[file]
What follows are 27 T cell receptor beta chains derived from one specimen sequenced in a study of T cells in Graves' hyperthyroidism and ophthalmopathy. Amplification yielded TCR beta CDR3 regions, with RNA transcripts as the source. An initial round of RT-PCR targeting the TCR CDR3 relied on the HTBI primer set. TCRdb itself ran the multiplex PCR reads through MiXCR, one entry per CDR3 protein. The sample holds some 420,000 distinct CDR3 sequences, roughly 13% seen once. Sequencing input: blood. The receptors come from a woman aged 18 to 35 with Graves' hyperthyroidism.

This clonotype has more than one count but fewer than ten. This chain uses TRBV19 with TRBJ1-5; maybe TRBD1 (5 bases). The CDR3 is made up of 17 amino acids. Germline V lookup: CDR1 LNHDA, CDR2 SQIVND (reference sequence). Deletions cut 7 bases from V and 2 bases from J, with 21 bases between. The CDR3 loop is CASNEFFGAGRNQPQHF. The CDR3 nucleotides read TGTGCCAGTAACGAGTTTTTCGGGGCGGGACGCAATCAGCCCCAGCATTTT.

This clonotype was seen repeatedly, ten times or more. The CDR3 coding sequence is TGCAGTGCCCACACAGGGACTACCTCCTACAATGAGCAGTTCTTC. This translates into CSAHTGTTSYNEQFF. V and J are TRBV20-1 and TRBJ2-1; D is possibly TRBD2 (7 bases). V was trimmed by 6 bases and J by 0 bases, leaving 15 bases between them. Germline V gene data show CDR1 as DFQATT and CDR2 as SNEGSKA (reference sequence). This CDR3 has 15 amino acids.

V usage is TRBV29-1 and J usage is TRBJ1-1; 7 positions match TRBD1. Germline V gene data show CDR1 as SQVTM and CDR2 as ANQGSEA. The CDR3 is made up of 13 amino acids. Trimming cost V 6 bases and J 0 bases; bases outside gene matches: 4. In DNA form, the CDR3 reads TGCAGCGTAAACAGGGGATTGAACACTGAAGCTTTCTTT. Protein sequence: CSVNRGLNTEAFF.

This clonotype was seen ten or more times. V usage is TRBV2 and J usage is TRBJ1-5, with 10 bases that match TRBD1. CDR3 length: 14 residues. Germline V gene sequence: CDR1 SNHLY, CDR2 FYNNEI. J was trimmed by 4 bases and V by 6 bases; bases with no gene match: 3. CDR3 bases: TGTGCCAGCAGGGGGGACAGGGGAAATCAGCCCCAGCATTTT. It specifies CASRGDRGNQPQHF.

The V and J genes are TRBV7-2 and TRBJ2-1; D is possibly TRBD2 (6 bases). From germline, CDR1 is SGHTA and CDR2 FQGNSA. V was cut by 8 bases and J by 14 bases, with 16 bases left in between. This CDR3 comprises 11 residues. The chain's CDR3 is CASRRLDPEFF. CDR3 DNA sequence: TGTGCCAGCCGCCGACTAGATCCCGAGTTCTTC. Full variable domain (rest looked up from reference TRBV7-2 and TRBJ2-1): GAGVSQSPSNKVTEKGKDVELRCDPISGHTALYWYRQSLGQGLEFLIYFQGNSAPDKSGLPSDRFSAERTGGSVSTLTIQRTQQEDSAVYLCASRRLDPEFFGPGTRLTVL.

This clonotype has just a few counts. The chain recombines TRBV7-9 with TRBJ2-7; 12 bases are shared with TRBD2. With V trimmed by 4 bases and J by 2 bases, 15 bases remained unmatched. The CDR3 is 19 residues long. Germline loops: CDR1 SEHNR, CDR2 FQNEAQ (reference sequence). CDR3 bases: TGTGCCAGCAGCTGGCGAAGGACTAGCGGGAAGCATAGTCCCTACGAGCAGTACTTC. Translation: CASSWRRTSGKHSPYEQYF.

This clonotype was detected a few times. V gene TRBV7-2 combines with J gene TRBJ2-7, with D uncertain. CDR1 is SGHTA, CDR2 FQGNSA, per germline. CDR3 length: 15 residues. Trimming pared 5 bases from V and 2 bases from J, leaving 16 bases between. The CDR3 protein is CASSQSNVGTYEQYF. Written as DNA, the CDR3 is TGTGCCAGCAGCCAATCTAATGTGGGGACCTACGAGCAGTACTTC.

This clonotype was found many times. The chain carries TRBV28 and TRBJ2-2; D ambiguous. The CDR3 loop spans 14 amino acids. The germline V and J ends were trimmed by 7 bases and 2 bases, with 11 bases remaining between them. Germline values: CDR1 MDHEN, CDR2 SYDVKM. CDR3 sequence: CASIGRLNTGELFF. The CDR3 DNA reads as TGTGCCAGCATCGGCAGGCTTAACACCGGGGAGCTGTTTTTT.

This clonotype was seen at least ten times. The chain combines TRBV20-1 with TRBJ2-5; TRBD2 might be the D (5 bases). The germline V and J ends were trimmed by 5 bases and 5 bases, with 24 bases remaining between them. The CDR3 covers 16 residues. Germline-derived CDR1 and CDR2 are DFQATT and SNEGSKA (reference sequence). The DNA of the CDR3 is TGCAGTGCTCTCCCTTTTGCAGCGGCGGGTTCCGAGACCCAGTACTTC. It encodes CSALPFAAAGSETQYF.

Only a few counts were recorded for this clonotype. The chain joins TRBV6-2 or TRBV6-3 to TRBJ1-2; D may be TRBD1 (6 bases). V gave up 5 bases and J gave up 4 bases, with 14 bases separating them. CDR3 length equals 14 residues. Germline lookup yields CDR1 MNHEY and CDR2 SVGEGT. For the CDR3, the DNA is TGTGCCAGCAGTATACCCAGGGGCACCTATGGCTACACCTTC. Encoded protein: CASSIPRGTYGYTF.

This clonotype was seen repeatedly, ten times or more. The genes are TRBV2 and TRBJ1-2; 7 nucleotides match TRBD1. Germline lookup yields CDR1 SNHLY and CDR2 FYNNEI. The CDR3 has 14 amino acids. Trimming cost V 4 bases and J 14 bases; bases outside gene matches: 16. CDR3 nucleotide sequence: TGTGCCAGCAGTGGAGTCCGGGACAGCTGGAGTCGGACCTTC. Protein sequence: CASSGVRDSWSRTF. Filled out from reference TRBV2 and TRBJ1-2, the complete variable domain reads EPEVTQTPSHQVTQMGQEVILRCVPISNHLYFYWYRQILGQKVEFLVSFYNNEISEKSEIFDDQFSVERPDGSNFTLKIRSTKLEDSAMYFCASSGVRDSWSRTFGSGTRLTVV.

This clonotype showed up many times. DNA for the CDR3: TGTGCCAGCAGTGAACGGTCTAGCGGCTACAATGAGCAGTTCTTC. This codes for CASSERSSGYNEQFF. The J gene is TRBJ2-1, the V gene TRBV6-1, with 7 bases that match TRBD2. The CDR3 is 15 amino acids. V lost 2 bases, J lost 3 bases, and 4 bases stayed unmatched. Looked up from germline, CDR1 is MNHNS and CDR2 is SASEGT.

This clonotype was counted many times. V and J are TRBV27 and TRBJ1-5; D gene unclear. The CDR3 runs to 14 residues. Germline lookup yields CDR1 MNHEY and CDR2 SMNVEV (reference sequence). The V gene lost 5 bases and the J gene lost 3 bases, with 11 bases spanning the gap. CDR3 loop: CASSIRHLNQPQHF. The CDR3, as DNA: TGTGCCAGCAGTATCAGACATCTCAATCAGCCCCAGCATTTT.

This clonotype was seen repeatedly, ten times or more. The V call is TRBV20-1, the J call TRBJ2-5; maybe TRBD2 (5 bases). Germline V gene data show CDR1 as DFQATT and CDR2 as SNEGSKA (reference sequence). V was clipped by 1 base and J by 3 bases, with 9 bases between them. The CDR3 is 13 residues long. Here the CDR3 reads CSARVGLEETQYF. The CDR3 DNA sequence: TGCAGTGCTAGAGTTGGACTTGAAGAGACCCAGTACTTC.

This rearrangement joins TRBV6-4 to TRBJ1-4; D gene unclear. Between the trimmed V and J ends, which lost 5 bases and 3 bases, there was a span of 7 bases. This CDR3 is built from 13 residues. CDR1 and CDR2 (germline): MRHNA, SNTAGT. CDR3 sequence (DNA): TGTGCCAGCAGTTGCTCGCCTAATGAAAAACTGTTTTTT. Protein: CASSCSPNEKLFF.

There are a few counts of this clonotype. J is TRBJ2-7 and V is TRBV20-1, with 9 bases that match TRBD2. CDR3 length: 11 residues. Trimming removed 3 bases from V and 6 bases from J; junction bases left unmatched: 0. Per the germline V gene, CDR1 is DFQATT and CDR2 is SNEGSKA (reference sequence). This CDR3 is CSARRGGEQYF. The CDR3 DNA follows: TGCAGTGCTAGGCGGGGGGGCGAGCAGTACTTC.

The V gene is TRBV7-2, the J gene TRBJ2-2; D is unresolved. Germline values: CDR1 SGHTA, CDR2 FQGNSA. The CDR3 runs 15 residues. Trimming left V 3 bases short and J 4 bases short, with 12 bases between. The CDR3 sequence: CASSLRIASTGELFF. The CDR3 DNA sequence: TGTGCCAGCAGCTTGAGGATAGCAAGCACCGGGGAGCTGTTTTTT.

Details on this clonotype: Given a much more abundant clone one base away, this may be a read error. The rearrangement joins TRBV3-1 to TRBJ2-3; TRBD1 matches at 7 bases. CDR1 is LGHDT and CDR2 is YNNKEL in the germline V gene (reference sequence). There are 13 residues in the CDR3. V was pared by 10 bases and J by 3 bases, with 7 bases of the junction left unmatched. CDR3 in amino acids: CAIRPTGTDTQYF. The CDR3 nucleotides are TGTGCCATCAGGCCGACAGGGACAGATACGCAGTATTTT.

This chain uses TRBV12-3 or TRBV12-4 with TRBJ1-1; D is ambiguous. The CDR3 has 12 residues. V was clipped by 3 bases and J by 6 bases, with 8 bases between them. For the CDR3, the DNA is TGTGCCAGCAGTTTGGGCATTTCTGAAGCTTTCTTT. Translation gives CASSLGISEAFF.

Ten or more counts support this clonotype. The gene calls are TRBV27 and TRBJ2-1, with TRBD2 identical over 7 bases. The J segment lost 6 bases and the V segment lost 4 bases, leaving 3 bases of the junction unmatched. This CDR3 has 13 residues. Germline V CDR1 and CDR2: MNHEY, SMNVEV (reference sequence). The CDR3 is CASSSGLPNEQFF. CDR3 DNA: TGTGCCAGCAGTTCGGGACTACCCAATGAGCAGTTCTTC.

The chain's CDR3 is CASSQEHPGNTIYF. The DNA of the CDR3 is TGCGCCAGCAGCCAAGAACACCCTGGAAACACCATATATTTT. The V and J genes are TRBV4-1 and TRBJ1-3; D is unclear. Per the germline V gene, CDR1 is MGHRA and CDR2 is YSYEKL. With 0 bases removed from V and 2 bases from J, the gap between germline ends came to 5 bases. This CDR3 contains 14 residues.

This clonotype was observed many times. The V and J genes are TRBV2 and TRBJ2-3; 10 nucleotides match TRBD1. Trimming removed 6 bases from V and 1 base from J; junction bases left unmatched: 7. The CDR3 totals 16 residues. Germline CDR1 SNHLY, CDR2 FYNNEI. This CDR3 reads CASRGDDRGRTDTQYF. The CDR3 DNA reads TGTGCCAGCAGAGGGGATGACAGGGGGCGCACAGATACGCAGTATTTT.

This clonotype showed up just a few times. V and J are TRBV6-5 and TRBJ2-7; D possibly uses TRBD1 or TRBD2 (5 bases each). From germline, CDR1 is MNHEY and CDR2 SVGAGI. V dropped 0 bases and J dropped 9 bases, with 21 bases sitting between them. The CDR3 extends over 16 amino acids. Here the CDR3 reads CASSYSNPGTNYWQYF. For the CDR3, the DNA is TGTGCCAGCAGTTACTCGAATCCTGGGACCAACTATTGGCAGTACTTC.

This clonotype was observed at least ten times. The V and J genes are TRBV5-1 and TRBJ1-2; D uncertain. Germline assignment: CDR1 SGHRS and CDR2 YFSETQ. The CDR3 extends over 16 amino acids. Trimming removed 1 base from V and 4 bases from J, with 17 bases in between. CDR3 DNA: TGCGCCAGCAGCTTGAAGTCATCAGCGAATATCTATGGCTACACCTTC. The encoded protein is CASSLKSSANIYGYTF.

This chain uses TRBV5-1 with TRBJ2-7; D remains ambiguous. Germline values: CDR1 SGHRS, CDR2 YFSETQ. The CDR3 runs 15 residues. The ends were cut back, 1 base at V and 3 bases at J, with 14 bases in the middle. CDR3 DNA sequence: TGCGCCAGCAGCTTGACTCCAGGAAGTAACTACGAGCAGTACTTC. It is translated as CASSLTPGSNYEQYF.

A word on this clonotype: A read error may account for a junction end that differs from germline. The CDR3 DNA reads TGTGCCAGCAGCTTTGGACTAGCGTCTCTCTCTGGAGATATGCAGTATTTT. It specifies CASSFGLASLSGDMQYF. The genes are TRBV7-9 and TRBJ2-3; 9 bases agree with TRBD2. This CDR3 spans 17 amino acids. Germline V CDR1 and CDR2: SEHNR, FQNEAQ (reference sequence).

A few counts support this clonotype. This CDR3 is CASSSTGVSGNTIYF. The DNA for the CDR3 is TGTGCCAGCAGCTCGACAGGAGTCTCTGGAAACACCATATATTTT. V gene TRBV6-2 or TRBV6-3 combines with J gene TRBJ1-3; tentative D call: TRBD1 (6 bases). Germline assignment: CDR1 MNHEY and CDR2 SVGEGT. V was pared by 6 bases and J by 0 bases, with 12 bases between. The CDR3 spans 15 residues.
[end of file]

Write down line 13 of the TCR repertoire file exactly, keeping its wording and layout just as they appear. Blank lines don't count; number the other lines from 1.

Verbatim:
This clonotype showed up many times. DNA for the CDR3: TGTGCCAGCAGTGAACGGTCTAGCGGCTACAATGAGCAGTTCTTC. This codes for CASSERSSGYNEQFF. The J gene is TRBJ2-1, the V gene TRBV6-1, with 7 bases that match TRBD2. The CDR3 is 15 amino acids. V lost 2 bases, J lost 3 bases, and 4 bases stayed unmatched. Looked up from germline, CDR1 is MNHNS and CDR2 is SASEGT.